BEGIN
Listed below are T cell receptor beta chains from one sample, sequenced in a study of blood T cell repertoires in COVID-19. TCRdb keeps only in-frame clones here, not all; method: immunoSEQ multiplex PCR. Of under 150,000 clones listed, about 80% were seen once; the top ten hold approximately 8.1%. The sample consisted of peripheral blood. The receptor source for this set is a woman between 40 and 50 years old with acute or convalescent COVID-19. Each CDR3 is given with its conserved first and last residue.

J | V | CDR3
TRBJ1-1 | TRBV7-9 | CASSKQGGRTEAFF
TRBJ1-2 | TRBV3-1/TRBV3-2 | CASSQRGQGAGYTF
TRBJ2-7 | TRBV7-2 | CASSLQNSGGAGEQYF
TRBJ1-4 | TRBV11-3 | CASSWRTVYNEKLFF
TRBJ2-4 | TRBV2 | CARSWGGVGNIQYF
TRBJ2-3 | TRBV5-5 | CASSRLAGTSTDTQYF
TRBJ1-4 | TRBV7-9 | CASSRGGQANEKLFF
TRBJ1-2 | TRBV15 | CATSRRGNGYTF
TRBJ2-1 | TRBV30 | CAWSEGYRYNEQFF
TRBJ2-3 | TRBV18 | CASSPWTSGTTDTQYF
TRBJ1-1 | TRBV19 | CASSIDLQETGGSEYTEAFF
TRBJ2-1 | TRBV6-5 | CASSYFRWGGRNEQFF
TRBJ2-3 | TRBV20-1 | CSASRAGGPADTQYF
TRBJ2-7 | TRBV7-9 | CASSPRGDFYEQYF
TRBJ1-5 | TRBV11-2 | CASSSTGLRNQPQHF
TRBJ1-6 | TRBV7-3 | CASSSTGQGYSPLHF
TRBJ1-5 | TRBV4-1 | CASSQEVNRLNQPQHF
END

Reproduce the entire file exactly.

Listed below are T cell receptor beta chains from one sample, sequenced in a study of blood T cell repertoires in COVID-19. TCRdb keeps only in-frame clones here, not all; method: immunoSEQ multiplex PCR. Of under 150,000 clones listed, about 80% were seen once; the top ten hold approximately 8.1%. The sample consisted of peripheral blood. The receptor source for this set is a woman between 40 and 50 years old with acute or convalescent COVID-19. Each CDR3 is given with its conserved first and last residue.

J | V | CDR3
TRBJ1-1 | TRBV7-9 | CASSKQGGRTEAFF
TRBJ1-2 | TRBV3-1/TRBV3-2 | CASSQRGQGAGYTF
TRBJ2-7 | TRBV7-2 | CASSLQNSGGAGEQYF
TRBJ1-4 | TRBV11-3 | CASSWRTVYNEKLFF
TRBJ2-4 | TRBV2 | CARSWGGVGNIQYF
TRBJ2-3 | TRBV5-5 | CASSRLAGTSTDTQYF
TRBJ1-4 | TRBV7-9 | CASSRGGQANEKLFF
TRBJ1-2 | TRBV15 | CATSRRGNGYTF
TRBJ2-1 | TRBV30 | CAWSEGYRYNEQFF
TRBJ2-3 | TRBV18 | CASSPWTSGTTDTQYF
TRBJ1-1 | TRBV19 | CASSIDLQETGGSEYTEAFF
TRBJ2-1 | TRBV6-5 | CASSYFRWGGRNEQFF
TRBJ2-3 | TRBV20-1 | CSASRAGGPADTQYF
TRBJ2-7 | TRBV7-9 | CASSPRGDFYEQYF
TRBJ1-5 | TRBV11-2 | CASSSTGLRNQPQHF
TRBJ1-6 | TRBV7-3 | CASSSTGQGYSPLHF
TRBJ1-5 | TRBV4-1 | CASSQEVNRLNQPQHF